Weeping White Pine Tree Profile

Weeping White Pine Tree Profile

Weeping White Pine (Pinus strobus 'pendula') in a public garden

Photo by David J. Stang / Wikimedia commons / Creative Commons Attribution-Share Alike 4.0 International 

 

Weeping white pine tree (Pinus strobus 'pendula'), a drooping variety of the eastern white pine, won't be to everyone's taste. This tree has a unique, twisting form, draping pine branches, and attractive blue-green needles. It's compact, slow-growing and irregular shape means it can be an interesting specimen tree positioned in the middle of a garden lawn.

It does need to be trained to form a central trunk; otherwise, it won't have such an upright, pleasing weeping formation. Instead, it'll develop a rather untidy, sprawling, shrub-like appearance. No two specimens will look the same - no matter how much pruning and trimming you do.

As the plant matures, the twisting, pendulous branches can reach the ground and begin to act as a creeping ground cover. Weeping white pines also needs the right conditions to thrive - so they aren't necessarily trees for beginners.

Botanical Name Pinus strobus 'pendula'
Common Name Weeping White Pine, Weeping Eastern White Pine
Plant Type Evergreen pine tree
Mature Size Up to 15 feet
Sun Exposure Full sun/partial shade
Soil Type Preference for sandy, loamy, well-drained
Soil pH Preference for acidic but tolerates a variety
Bloom Time n/a
Flower Color n/a
Hardiness Zones 3 to 8
Native Area North America

How to Grow Weeping White Pine Trees

Your weeping white pine will perform best located in a sunny position and planted in moist, fertile, well-drained and acidic soil.

This species has a preference for cool climates, and it isn't a good choice for a city garden. Too much urban pollution can result in the tree producing fewer branches and shorter, less healthy, even yellowing needles.

Light

While your weeping white pine is growing, it'll cope fine in a partial shade position, but once it's established, it prefers to get plenty of sun.

Soil

These trees will grow in most soil types providing they are moist, fertile and well-drained. They do, however, have a preference for acidic soils and aren't fans of heavy, compacted clay.

Mulching around the base of the tree can help to preserve moisture, keep the roots cool, and will also reduce the alkalinity of the soil. If the soil has a high pH level, this can result in needle chlorosis (the foliage can turn yellow because of a lack of chlorophyll).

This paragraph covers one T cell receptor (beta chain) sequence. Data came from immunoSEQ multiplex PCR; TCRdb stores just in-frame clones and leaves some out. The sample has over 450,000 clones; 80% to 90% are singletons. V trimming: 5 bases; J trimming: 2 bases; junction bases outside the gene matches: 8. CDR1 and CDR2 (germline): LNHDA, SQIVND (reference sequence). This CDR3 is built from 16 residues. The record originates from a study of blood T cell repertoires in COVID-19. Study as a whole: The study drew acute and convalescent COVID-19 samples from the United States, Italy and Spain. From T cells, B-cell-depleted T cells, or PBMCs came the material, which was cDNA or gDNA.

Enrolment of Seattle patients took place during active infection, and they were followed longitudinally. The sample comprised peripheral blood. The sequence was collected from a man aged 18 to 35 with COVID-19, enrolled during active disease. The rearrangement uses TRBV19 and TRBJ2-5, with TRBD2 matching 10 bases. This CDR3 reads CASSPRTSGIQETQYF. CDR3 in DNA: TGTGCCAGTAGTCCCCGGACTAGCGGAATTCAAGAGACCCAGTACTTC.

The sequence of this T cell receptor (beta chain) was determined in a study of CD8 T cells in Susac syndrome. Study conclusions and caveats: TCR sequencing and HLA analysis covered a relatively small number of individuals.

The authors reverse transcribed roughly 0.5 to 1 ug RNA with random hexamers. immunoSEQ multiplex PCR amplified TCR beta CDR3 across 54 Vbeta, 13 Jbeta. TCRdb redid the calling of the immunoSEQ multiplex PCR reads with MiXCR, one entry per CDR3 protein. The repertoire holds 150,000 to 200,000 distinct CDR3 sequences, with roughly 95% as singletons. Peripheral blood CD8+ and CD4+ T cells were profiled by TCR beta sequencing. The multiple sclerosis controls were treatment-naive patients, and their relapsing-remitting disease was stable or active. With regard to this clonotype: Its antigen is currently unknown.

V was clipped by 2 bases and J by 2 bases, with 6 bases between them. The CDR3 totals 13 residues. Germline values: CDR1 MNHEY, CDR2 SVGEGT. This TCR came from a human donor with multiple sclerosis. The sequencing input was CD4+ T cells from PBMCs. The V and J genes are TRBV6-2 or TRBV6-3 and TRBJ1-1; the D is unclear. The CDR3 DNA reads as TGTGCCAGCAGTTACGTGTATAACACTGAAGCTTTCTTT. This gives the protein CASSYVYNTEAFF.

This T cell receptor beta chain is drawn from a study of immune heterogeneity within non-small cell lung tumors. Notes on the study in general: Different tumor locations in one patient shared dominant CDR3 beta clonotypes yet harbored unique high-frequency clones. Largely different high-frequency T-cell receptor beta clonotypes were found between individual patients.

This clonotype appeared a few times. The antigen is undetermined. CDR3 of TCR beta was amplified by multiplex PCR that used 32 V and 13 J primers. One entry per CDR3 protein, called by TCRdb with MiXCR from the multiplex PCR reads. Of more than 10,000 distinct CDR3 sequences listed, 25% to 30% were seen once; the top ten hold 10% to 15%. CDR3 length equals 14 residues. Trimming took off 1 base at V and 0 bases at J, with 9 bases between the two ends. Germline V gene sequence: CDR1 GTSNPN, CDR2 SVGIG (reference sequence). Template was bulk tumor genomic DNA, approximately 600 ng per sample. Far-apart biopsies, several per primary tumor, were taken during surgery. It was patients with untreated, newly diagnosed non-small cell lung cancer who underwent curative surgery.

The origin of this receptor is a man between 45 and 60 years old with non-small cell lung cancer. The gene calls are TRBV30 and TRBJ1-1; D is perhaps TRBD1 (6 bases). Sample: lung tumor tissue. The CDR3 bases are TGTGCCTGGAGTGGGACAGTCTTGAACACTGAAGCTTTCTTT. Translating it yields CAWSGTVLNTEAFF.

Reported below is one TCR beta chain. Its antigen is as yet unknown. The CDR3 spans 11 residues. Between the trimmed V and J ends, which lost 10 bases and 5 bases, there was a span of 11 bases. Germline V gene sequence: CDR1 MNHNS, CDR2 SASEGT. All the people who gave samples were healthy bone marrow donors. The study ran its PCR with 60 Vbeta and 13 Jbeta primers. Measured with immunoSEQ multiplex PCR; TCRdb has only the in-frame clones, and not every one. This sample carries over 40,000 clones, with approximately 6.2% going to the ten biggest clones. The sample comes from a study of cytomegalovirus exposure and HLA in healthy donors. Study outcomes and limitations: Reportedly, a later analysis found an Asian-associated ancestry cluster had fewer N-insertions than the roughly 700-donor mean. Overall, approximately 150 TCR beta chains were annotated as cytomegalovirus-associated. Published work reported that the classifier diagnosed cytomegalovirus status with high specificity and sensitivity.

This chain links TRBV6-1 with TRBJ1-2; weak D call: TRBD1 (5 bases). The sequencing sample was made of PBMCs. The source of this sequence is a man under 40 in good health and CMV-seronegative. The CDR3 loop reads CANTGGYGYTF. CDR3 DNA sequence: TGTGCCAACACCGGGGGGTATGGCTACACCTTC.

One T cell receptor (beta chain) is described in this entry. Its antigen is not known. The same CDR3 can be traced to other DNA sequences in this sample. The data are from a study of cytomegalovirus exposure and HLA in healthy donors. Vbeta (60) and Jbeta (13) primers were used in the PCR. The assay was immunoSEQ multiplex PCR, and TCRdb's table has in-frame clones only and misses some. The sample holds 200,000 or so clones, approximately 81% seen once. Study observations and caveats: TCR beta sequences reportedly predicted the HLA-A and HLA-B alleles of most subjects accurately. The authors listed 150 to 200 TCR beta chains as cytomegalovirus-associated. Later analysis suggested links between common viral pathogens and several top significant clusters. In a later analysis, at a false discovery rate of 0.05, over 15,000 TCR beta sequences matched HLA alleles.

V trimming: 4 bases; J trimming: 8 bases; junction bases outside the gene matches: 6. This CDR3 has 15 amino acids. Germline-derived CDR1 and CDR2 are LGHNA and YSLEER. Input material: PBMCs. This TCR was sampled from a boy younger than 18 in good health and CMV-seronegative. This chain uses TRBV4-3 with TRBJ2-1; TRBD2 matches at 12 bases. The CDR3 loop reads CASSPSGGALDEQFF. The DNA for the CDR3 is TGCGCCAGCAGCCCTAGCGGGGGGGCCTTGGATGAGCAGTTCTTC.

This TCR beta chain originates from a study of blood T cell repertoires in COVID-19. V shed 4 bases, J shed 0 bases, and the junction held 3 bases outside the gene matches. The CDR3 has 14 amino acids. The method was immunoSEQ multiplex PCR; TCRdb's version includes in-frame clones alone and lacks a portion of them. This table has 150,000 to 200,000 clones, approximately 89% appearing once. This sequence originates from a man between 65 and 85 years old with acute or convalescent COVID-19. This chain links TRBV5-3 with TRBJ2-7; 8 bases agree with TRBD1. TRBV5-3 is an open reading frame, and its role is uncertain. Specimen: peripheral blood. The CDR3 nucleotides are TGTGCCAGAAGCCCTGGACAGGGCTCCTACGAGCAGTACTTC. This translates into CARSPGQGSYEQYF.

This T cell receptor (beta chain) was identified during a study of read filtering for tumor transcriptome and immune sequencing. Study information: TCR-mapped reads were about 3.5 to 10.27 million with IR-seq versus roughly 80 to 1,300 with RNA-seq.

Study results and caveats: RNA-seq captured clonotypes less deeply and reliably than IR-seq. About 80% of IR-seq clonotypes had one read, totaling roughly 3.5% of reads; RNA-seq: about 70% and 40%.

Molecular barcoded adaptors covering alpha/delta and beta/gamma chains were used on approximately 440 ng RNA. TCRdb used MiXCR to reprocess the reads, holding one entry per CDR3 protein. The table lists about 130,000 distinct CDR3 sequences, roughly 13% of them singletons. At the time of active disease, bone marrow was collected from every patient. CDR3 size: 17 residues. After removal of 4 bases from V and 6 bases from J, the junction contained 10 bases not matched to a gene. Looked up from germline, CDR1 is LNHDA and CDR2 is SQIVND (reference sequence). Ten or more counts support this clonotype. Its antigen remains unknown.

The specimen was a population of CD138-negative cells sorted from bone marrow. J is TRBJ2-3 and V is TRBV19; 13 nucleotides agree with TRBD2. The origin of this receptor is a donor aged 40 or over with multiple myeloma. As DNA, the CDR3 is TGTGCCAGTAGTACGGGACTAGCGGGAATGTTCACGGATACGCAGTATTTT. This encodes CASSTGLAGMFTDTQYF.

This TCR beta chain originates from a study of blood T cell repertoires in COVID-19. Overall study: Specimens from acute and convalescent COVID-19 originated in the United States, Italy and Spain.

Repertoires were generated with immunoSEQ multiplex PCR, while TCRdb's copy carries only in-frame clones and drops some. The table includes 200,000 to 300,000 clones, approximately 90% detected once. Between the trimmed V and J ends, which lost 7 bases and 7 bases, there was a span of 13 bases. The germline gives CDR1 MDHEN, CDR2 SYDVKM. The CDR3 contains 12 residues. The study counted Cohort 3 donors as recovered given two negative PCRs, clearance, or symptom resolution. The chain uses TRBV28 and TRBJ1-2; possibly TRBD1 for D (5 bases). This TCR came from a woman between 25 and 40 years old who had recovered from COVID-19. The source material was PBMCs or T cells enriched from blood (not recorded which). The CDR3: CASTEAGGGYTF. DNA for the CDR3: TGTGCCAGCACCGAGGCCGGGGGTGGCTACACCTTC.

Using some of the dropped needles can be a perfect mulching material.

Water

Weeping white pines like to be kept consistently moist. If you live in an area that experiences periods of drought, they'll need frequent watering. They won't tolerate standing water either, though. This can cause root rot and chlorosis.

Temperature and Humidity

If you live in a very hot and dry region, this tree won't be right for your garden. They're not a drought-tolerant species and do best in cooler climates. They can't cope with salty conditions either. They won't be suited to coastal gardens or locations downhill from heavily winter gritted roads. If you have cold conditions through the winter, you may find that the needles don't retain their blue tones over this period.

Fertilizer

Your weeping white pine will appreciate being fertilized in the spring with a variety that is highly acidic and designed for evergreen species.

Pruning

If you want to avoid your weeping white pine developing a sprawling, low, untidy shape, you'll need to train it from a young age. You want to encourage it to have a single, tapered, tall central leader. It can take a few years of careful, structural pruning while the tree is young to achieve the desired form.

Commons Pests/Diseases

Weeping white pine is susceptible to several diseases and pests. They can be attractive to certain aphids, bark beetles, spruce mites and pine weevils.

Their biggest problems tend to be forms of rust and blight. White pine blister rust on the bark is the most serious disease, and it can kill off your tree.

This fungus causes the needles on the branches to turn yellow and then a rust-like red. Cankers then start to develop on the branches which can ooze white sap. Orange spores are also sometimes released from these cankers in the spring. Infected branches should be removed to try to limit the spread.